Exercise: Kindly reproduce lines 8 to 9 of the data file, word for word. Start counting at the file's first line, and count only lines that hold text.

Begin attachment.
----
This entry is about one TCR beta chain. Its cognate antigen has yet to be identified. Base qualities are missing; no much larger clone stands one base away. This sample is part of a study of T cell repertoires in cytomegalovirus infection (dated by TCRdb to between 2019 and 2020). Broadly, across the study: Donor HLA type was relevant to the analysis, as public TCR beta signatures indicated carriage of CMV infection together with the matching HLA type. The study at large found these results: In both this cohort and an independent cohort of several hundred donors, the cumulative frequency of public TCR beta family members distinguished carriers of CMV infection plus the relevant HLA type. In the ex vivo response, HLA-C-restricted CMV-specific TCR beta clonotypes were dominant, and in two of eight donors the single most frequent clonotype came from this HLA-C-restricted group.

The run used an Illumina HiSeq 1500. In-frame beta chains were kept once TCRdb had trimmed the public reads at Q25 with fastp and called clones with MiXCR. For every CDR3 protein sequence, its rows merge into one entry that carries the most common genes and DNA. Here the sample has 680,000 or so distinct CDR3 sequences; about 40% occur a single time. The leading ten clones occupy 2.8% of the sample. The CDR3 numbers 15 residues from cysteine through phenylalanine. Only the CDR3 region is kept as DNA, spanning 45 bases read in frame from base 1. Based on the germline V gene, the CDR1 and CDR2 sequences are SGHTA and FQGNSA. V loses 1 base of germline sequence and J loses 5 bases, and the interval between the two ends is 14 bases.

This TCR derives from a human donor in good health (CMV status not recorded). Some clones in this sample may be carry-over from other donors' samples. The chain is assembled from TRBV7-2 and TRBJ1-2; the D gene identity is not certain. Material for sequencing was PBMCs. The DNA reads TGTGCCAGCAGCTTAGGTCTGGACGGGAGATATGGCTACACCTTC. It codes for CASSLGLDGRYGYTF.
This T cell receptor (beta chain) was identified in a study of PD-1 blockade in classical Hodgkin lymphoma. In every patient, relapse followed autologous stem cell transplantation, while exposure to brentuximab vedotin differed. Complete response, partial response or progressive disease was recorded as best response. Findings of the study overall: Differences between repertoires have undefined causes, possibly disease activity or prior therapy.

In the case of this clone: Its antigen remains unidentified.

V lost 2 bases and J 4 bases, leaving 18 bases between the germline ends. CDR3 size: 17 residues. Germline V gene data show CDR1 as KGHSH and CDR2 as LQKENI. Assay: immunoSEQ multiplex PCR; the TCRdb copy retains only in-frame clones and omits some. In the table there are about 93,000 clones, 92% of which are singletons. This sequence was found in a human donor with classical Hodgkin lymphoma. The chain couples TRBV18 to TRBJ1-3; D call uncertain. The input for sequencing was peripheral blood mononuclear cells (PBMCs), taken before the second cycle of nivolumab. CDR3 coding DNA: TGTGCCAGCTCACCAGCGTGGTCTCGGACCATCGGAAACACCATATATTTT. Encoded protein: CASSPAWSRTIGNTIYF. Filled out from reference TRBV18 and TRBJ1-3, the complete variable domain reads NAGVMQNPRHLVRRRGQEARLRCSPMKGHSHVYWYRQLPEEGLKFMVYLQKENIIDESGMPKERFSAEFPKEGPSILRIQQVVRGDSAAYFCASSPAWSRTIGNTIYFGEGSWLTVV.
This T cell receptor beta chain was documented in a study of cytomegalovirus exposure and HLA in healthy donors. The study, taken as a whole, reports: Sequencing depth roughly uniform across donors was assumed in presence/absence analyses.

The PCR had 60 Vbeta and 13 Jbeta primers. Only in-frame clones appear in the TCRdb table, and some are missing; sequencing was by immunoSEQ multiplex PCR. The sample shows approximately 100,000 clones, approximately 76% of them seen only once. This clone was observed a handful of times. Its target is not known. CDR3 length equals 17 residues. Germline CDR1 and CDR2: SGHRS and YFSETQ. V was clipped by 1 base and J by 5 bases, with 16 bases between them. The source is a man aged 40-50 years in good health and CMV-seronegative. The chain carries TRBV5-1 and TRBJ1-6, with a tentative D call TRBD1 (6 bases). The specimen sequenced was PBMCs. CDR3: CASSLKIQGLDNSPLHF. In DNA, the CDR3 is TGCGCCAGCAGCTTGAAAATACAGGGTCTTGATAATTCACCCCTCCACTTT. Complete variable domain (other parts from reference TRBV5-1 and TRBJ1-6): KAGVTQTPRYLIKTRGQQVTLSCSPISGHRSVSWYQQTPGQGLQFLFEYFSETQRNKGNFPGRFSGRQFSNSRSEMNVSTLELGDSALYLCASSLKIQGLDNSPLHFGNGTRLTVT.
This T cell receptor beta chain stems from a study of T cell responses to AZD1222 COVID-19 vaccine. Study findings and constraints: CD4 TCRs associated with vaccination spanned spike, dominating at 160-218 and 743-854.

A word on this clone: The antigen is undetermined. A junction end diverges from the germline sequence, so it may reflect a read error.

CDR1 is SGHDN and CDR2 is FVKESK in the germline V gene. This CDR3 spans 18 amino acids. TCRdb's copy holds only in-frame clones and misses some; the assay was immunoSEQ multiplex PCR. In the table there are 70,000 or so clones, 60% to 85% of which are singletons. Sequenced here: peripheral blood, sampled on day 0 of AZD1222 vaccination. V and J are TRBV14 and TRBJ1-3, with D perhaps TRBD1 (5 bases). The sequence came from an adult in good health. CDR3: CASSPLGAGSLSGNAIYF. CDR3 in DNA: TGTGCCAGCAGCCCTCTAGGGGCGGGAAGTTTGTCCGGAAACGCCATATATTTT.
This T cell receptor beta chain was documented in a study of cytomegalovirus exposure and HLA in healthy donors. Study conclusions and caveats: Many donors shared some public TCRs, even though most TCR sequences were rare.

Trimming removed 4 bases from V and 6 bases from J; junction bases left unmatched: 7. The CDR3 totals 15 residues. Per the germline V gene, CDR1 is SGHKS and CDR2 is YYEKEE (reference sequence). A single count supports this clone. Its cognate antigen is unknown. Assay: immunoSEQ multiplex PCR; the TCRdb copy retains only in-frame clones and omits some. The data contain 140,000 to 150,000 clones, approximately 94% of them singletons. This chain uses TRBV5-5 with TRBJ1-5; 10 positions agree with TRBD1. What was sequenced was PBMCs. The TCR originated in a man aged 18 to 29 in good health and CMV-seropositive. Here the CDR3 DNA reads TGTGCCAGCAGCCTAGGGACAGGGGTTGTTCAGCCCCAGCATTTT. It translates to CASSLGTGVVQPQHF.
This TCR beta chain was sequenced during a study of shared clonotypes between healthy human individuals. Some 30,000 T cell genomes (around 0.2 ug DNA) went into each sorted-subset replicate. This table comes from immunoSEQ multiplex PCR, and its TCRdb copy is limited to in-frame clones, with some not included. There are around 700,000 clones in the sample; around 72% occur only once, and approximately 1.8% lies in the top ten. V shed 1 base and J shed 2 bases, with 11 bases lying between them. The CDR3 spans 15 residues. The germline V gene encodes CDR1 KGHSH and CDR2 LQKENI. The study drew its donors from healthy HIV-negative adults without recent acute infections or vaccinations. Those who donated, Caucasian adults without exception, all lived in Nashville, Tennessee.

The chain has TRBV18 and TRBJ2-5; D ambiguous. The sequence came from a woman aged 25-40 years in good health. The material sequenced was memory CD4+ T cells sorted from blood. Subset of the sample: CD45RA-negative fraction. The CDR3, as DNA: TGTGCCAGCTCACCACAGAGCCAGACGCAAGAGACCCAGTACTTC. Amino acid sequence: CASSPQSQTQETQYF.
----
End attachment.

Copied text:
The PCR had 60 Vbeta and 13 Jbeta primers. Only in-frame clones appear in the TCRdb table, and some are missing; sequencing was by immunoSEQ multiplex PCR. The sample shows approximately 100,000 clones, approximately 76% of them seen only once. This clone was observed a handful of times. Its target is not known. CDR3 length equals 17 residues. Germline CDR1 and CDR2: SGHRS and YFSETQ. V was clipped by 1 base and J by 5 bases, with 16 bases between them. The source is a man aged 40-50 years in good health and CMV-seronegative. The chain carries TRBV5-1 and TRBJ1-6, with a tentative D call TRBD1 (6 bases). The specimen sequenced was PBMCs. CDR3: CASSLKIQGLDNSPLHF. In DNA, the CDR3 is TGCGCCAGCAGCTTGAAAATACAGGGTCTTGATAATTCACCCCTCCACTTT. Complete variable domain (other parts from reference TRBV5-1 and TRBJ1-6): KAGVTQTPRYLIKTRGQQVTLSCSPISGHRSVSWYQQTPGQGLQFLFEYFSETQRNKGNFPGRFSGRQFSNSRSEMNVSTLELGDSALYLCASSLKIQGLDNSPLHFGNGTRLTVT.
This T cell receptor beta chain stems from a study of T cell responses to AZD1222 COVID-19 vaccine. Study findings and constraints: CD4 TCRs associated with vaccination spanned spike, dominating at 160-218 and 743-854.